Although space is at a premium in Ho Chi Minh City, there are many abandoned properties and half-completed construction projects in prime downtown locations.
|The incomplete Shopping center and estate agent's office in 86 Nguyen Thi Minh Khai street, district 3 has been deserted for many years.|
One building in the center of the city, with a 40 meter frontage to Nguyen Thi Minh Khai Street in District 3, is still not complete six years after the Ho Chi Minh City People’s Committee granted the land for the construction of a building.
Nearby residents are left wondering why the incomplete building has been deserted for so many years, only used for motorbike and car parking. However, when a reporter went to take photos of the property, a security guard closed the gates.
The building project used to belong to Sai Gon 3 Privatization Company, known as Sai Gon 3 Garment Enterprise between 1986 and 2001.
In 2002, Ho Chi Minh City People’s Committee took back the land to build a shopping center and estate agent’s office. But that project has not been finished either, even though Ho Chi Minh City People’s Committee Deputy Chairwoman Nguyen Thi Hong has ordered work to be completed speedily.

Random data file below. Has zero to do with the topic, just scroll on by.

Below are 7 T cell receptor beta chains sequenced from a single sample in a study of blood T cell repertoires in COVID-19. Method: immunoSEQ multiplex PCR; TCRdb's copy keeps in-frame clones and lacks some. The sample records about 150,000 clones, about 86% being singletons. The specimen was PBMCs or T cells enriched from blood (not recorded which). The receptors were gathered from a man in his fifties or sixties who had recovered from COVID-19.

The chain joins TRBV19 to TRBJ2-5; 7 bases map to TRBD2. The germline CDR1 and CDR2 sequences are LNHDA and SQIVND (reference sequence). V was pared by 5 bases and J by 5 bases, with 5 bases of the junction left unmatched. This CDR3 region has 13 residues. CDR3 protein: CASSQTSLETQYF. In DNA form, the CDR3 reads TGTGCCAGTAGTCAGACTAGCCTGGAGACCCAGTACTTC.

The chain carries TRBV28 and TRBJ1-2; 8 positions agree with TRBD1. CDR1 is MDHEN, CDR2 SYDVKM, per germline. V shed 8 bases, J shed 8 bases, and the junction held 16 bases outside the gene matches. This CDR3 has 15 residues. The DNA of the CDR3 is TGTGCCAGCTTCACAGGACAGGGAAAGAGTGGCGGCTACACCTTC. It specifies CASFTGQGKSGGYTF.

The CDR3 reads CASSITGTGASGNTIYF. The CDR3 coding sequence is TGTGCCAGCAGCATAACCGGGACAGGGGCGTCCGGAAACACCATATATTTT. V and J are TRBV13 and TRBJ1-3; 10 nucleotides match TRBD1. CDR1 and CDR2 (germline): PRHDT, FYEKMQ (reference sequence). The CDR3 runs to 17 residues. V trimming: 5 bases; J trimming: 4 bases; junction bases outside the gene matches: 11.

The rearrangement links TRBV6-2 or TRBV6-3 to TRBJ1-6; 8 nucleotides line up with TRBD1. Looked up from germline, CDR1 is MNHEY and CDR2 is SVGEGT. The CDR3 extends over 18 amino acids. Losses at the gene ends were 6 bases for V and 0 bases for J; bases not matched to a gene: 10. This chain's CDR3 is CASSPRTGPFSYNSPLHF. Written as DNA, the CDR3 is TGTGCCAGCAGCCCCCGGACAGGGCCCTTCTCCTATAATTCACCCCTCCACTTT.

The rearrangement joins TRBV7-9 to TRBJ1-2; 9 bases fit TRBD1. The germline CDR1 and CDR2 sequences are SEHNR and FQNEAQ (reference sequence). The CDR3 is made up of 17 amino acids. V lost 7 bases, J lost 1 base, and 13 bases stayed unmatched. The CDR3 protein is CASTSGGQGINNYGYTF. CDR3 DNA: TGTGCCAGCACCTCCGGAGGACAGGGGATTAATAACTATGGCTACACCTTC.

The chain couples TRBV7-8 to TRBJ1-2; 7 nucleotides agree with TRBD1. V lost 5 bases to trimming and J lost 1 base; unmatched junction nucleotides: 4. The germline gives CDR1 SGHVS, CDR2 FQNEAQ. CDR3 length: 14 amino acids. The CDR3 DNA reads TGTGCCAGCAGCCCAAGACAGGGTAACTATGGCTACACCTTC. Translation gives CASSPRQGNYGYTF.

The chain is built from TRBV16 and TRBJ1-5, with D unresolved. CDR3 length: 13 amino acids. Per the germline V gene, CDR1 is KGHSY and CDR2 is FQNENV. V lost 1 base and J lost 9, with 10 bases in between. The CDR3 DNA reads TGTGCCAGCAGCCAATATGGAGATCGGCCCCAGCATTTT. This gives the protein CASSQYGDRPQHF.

Another wasteful use of land is a Vietnam Airlines Hotel Joint-Stock Company hotel project on the corner of Nguyen Dinh Chieu and Dinh Tien Hoang streets in District 1.
The project was controlled by Vietnam Airlines Corporation, which was working with a foreign company to construct a four-star hotel in 1994. However, the foreign company ran out of money after only five floors were completed. No further work has been done since and the completed construction has fallen into disrepair.
Similarly, work on a building at 37 Ton Duc Thang Street in District 1 stopped last year after only three floors were completed.
Abandoning a construction project means another companies will have to demolish the building in order to begin another project, making it a double waste.
How can this wastefulness happen?
Most of the abandoned construction projects belong to fully or partially state-owned companies, which are able to lease the land for well below market prices.
The usual land lease agreement runs for 50 years, making it very difficult for the state to take the land back.
But Ho Chi Minh City People's Council Economic and Budget Department head Nguyen Minh Hoang said the municipal government should make greater efforts to reclaim wasted and misused land.
Mr. Hoang said companies that companies with neglected or abandoned building projects should be forced to complete the work. If they do not, the land should be taken away.
The city needed land for schools and hospitals, so leaving valuable land idle is especially infuriating, he said.
Hoang also recommended the city government increase land leasing fees to increase the government’s revenue and deter companies from acquiring land for construction projects that were not fully funded.